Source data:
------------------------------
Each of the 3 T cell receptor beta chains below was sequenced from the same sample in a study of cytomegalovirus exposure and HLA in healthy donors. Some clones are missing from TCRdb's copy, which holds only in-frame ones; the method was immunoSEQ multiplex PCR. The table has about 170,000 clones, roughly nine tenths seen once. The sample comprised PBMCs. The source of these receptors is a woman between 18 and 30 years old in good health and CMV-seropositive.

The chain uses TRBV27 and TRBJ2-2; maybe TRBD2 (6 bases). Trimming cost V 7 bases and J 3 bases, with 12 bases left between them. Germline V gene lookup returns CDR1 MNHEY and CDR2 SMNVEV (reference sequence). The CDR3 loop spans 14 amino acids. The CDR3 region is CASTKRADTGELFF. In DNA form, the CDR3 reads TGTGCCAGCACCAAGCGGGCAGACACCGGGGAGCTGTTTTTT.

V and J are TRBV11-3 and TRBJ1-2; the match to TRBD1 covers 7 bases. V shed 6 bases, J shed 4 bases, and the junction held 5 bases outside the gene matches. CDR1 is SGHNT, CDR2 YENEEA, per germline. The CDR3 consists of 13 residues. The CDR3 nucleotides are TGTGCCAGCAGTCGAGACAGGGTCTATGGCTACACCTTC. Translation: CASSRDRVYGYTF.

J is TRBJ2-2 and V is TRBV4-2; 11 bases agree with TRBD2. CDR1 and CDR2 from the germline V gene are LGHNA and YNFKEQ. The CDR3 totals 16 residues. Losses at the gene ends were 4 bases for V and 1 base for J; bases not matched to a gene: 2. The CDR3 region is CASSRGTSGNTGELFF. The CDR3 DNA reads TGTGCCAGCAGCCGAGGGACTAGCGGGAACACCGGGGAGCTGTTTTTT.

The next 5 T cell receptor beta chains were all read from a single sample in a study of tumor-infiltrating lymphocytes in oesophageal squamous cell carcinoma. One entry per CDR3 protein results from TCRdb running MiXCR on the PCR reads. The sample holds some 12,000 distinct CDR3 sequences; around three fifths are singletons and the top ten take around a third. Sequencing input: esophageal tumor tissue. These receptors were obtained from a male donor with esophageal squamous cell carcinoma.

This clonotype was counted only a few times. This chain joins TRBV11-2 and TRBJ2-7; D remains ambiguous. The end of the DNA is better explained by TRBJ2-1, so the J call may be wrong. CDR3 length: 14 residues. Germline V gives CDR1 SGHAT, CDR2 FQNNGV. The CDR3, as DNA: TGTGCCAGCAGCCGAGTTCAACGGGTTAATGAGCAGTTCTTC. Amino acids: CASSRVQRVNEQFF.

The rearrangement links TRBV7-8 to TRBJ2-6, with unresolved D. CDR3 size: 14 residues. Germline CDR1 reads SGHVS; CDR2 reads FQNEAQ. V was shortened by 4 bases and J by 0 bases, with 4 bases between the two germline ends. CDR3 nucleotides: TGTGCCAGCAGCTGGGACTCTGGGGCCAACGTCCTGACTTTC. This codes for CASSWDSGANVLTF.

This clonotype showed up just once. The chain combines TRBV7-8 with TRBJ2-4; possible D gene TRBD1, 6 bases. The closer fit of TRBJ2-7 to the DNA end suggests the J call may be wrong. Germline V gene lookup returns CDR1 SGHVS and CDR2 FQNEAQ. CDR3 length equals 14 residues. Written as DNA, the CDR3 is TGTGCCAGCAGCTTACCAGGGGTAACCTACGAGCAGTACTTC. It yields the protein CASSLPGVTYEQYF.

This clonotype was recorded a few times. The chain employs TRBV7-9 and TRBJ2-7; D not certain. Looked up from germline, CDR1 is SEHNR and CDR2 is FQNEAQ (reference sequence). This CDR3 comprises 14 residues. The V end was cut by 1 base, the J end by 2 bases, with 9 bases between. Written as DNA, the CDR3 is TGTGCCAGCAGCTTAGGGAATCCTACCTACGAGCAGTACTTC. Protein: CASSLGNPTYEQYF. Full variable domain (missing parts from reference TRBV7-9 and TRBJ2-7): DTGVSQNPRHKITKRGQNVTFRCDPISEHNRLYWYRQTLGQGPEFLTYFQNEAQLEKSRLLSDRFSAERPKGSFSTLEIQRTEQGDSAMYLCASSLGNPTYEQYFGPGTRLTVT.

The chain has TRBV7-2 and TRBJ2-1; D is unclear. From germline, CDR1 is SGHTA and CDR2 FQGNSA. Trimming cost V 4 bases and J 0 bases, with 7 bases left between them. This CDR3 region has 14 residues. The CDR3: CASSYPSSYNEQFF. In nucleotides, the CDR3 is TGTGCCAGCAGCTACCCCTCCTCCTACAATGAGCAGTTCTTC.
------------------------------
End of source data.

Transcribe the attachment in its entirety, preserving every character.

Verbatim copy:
Each of the 3 T cell receptor beta chains below was sequenced from the same sample in a study of cytomegalovirus exposure and HLA in healthy donors. Some clones are missing from TCRdb's copy, which holds only in-frame ones; the method was immunoSEQ multiplex PCR. The table has about 170,000 clones, roughly nine tenths seen once. The sample comprised PBMCs. The source of these receptors is a woman between 18 and 30 years old in good health and CMV-seropositive.

The chain uses TRBV27 and TRBJ2-2; maybe TRBD2 (6 bases). Trimming cost V 7 bases and J 3 bases, with 12 bases left between them. Germline V gene lookup returns CDR1 MNHEY and CDR2 SMNVEV (reference sequence). The CDR3 loop spans 14 amino acids. The CDR3 region is CASTKRADTGELFF. In DNA form, the CDR3 reads TGTGCCAGCACCAAGCGGGCAGACACCGGGGAGCTGTTTTTT.

V and J are TRBV11-3 and TRBJ1-2; the match to TRBD1 covers 7 bases. V shed 6 bases, J shed 4 bases, and the junction held 5 bases outside the gene matches. CDR1 is SGHNT, CDR2 YENEEA, per germline. The CDR3 consists of 13 residues. The CDR3 nucleotides are TGTGCCAGCAGTCGAGACAGGGTCTATGGCTACACCTTC. Translation: CASSRDRVYGYTF.

J is TRBJ2-2 and V is TRBV4-2; 11 bases agree with TRBD2. CDR1 and CDR2 from the germline V gene are LGHNA and YNFKEQ. The CDR3 totals 16 residues. Losses at the gene ends were 4 bases for V and 1 base for J; bases not matched to a gene: 2. The CDR3 region is CASSRGTSGNTGELFF. The CDR3 DNA reads TGTGCCAGCAGCCGAGGGACTAGCGGGAACACCGGGGAGCTGTTTTTT.

The next 5 T cell receptor beta chains were all read from a single sample in a study of tumor-infiltrating lymphocytes in oesophageal squamous cell carcinoma. One entry per CDR3 protein results from TCRdb running MiXCR on the PCR reads. The sample holds some 12,000 distinct CDR3 sequences; around three fifths are singletons and the top ten take around a third. Sequencing input: esophageal tumor tissue. These receptors were obtained from a male donor with esophageal squamous cell carcinoma.

This clonotype was counted only a few times. This chain joins TRBV11-2 and TRBJ2-7; D remains ambiguous. The end of the DNA is better explained by TRBJ2-1, so the J call may be wrong. CDR3 length: 14 residues. Germline V gives CDR1 SGHAT, CDR2 FQNNGV. The CDR3, as DNA: TGTGCCAGCAGCCGAGTTCAACGGGTTAATGAGCAGTTCTTC. Amino acids: CASSRVQRVNEQFF.

The rearrangement links TRBV7-8 to TRBJ2-6, with unresolved D. CDR3 size: 14 residues. Germline CDR1 reads SGHVS; CDR2 reads FQNEAQ. V was shortened by 4 bases and J by 0 bases, with 4 bases between the two germline ends. CDR3 nucleotides: TGTGCCAGCAGCTGGGACTCTGGGGCCAACGTCCTGACTTTC. This codes for CASSWDSGANVLTF.

This clonotype showed up just once. The chain combines TRBV7-8 with TRBJ2-4; possible D gene TRBD1, 6 bases. The closer fit of TRBJ2-7 to the DNA end suggests the J call may be wrong. Germline V gene lookup returns CDR1 SGHVS and CDR2 FQNEAQ. CDR3 length equals 14 residues. Written as DNA, the CDR3 is TGTGCCAGCAGCTTACCAGGGGTAACCTACGAGCAGTACTTC. It yields the protein CASSLPGVTYEQYF.

This clonotype was recorded a few times. The chain employs TRBV7-9 and TRBJ2-7; D not certain. Looked up from germline, CDR1 is SEHNR and CDR2 is FQNEAQ (reference sequence). This CDR3 comprises 14 residues. The V end was cut by 1 base, the J end by 2 bases, with 9 bases between. Written as DNA, the CDR3 is TGTGCCAGCAGCTTAGGGAATCCTACCTACGAGCAGTACTTC. Protein: CASSLGNPTYEQYF. Full variable domain (missing parts from reference TRBV7-9 and TRBJ2-7): DTGVSQNPRHKITKRGQNVTFRCDPISEHNRLYWYRQTLGQGPEFLTYFQNEAQLEKSRLLSDRFSAERPKGSFSTLEIQRTEQGDSAMYLCASSLGNPTYEQYFGPGTRLTVT.

The chain has TRBV7-2 and TRBJ2-1; D is unclear. From germline, CDR1 is SGHTA and CDR2 FQGNSA. Trimming cost V 4 bases and J 0 bases, with 7 bases left between them. This CDR3 region has 14 residues. The CDR3: CASSYPSSYNEQFF. In nucleotides, the CDR3 is TGTGCCAGCAGCTACCCCTCCTCCTACAATGAGCAGTTCTTC.